When it comes to the controversial unmanned aircraft known as drones, business is booming. That could mean scores of new jobs for San Diego, but privacy defenders say courting the drone industry could cost us our civil liberties.
Imagining swarms of drones hovering over most of Southern California makes a lot of residents uneasy, but that's exactly what Sean Barr of the San Diego Regional Economic Development Corporation hopes to see.
Barr has been working with a coalition of local defense industry advocates to brand San Diego as the drone capital of the world. To ensure that drone makers put down stakes in San Diego, Barr and his allies are trying to convince the FAA to base a lucrative drone test site here. The range they're envisioning would be expansive.
"It extends from the China Lake Edwards Air Force Base area West to the ocean, South to the Mexican border, and East to the Arizona border," said Barr, Vice President of Economic Development for the San Diego Regional Economic Development Corporation.
When people like Dave Patterson of San Diego Veterans for Peace hear about Barr's plans, they don't picture a new economic golden age. They foresee an Orwellian police state.
Considering the proposed test site, Patterson wondered, "If they're gonna fly 10,000 drones around Southern California, what are they going to do with all that surveillance information?"
Bearing these concerns in mind, Barr and his allies remain focused on securing jobs for San Diego. Similar drone industry development efforts have been hatched in Nevada. And in Oklahoma, North Dakota, New York, Maryland, Massachusetts ... the FAA has received more than 50 test range proposals since February.
But Barr thinks San Diego can beat the competition. He estimates that about 7,000 local jobs are already dedicated to drones. San Diego also boasts ideal weather for year-round flight testing and a large military presence. With law enforcement, scientists, and farmers all coveting this technology, Barr thinks San Diego's drone economy is poised to double within this decade, saying, "There is an opportunity for it to grow significantly."
Duncan D. Hunter, R-Calif., also sees that opportunity. His district relies on jobs tied to two of the world's biggest drone developers — Northrop Grumman and General Atomics. "Everybody is going to be looking to you to see what's the next thing," Hunter told a crowd of Northrop Grumman employees during a recent visit to the company's Rancho Bernardo facilities.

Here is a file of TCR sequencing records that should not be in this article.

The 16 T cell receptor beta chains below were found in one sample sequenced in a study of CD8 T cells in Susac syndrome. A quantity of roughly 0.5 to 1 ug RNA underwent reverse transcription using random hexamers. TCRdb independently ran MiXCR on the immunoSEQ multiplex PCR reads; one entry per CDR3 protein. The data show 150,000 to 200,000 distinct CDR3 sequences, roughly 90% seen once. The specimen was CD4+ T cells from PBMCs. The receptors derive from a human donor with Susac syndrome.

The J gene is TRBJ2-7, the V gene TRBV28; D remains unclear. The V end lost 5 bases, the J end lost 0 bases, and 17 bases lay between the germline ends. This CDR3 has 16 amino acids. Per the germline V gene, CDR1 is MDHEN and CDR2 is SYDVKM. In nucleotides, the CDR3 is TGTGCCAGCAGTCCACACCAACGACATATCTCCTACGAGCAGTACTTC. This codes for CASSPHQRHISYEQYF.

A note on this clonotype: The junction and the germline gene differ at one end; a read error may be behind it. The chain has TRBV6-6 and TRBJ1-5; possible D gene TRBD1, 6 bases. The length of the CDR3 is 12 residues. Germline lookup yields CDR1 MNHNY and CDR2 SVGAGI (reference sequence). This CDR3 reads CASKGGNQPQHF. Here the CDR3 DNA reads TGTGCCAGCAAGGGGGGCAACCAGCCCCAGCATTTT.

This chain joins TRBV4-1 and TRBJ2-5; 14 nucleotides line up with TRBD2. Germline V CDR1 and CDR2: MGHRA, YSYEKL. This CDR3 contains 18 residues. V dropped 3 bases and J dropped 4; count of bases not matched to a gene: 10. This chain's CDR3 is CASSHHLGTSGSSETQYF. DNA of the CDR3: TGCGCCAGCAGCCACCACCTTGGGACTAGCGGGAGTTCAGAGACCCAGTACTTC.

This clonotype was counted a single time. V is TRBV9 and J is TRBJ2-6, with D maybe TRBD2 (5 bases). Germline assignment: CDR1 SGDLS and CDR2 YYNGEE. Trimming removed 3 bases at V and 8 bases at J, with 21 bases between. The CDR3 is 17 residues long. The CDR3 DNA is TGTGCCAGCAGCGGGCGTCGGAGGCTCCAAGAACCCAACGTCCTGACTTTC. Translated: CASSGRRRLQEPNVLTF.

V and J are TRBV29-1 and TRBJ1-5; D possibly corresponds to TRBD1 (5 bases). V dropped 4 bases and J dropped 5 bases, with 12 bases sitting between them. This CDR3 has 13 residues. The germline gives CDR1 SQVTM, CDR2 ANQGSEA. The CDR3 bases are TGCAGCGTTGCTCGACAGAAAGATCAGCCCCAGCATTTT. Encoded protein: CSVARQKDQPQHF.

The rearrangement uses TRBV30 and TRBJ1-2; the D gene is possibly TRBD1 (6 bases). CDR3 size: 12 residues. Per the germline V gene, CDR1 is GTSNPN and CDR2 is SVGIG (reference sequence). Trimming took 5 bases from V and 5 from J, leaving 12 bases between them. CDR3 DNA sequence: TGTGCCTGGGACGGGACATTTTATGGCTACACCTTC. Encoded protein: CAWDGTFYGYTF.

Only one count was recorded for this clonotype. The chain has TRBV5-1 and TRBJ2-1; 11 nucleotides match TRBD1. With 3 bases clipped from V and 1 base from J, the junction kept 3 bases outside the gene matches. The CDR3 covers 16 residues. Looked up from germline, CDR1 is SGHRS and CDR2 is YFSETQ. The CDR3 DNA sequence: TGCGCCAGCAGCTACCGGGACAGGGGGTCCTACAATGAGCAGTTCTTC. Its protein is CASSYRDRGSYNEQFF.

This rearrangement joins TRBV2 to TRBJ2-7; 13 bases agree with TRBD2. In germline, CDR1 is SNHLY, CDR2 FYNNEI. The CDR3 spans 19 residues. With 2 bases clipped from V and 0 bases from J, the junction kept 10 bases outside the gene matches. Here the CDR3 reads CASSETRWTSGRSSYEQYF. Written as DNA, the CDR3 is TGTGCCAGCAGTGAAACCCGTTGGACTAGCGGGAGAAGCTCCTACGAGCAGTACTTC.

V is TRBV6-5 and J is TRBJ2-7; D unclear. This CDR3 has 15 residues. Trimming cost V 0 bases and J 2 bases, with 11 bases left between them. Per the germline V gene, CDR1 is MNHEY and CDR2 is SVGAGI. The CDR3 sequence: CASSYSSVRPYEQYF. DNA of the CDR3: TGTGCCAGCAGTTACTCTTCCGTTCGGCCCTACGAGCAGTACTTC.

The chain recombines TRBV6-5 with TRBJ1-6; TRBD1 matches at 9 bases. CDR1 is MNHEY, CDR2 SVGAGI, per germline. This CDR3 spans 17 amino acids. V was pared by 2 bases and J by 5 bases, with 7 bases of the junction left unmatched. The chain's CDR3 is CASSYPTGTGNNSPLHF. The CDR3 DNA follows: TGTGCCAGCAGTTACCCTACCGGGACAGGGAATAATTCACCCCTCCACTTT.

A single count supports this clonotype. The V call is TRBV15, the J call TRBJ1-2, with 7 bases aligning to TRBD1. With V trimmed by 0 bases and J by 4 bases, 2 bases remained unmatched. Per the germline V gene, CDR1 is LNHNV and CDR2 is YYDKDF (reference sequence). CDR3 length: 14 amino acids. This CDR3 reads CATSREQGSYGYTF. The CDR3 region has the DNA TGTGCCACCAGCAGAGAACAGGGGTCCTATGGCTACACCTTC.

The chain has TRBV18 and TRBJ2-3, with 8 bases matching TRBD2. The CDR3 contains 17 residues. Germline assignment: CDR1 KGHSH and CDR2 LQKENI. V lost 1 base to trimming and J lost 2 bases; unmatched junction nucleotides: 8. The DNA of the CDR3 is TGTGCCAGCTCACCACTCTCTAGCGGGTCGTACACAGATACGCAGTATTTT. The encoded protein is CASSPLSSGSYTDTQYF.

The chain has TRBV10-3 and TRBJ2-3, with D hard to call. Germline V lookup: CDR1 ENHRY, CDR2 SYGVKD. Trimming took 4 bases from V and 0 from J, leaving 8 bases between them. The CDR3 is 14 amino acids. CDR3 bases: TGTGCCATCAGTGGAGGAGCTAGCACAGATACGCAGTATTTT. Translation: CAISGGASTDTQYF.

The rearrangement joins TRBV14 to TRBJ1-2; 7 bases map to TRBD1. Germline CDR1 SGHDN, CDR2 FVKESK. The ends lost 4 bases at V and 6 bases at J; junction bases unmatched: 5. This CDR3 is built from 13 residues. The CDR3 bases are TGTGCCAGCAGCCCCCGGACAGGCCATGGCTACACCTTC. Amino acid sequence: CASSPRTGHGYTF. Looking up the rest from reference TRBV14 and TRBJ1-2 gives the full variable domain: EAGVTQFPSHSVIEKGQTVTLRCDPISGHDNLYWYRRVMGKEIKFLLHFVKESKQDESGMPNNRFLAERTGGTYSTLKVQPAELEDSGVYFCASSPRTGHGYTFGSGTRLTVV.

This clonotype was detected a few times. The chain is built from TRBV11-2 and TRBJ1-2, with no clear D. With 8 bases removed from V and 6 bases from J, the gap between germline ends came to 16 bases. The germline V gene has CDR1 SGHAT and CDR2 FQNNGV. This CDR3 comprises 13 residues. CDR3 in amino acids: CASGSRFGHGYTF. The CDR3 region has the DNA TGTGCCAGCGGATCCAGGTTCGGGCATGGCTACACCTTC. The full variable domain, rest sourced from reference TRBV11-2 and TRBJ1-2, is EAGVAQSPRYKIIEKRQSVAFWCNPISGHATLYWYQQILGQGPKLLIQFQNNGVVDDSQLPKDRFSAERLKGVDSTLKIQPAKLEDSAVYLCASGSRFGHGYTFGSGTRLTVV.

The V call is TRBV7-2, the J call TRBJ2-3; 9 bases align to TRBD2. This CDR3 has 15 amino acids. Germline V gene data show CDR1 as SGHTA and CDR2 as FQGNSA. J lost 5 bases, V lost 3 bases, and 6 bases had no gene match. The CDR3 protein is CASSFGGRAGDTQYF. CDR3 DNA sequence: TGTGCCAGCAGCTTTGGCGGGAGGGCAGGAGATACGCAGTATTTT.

David Loy, legal director for the ACLU of San Diego and Imperial Counties, is certainly looking out for the next thing in drone technology. But he's troubled by what he's seeing. He argues that drones aren't properly regulated yet, threatening our privacy, civil liberties, and even our lives.
"We have very serious concerns about the government targeting American citizens for killing far from the battlefield without any form of due process at all," Loy said.
Loy could be alluding to a 2011 drone strike in Yemen that killed Anwar al-Awlaki, a suspected al-Qaeda recruiter who also happened to be an American citizen. The ACLU cautions that these targeted killings, reportedly responsible for hundreds of civilian deaths in the Middle East, set a dangerous precedent.
Even local drone industry boosters like Hunter worry about this technology, saying that lawmakers urgently need to discuss the legal limits of drone use.
"Part of being American is being able to do what you want to do without people looking at you or questioning you," he said. "Yes, it's going to be good for jobs. It could be steps forward in the way we handle wildfires and the way we have police chases. But the downsides when it comes to privacy are fairly great."
San Diego Veterans for Peace have been protesting outside a General Atomics facility in Poway every week for the past seven months. "Our fourth and fifth amendment rights are going to go up in a cloud of drones, if we're not careful," warned Patterson.
Despite these concerns, Barr's economic development coalition says drone jobs are coming to the U.S. no matter what, and San Diego should be the region to reap the economic rewards. Loy, however, thinks that focusing on where drones are made is beside the point. "Wherever the drones are manufactured," he said, "the issue is how are they being used."
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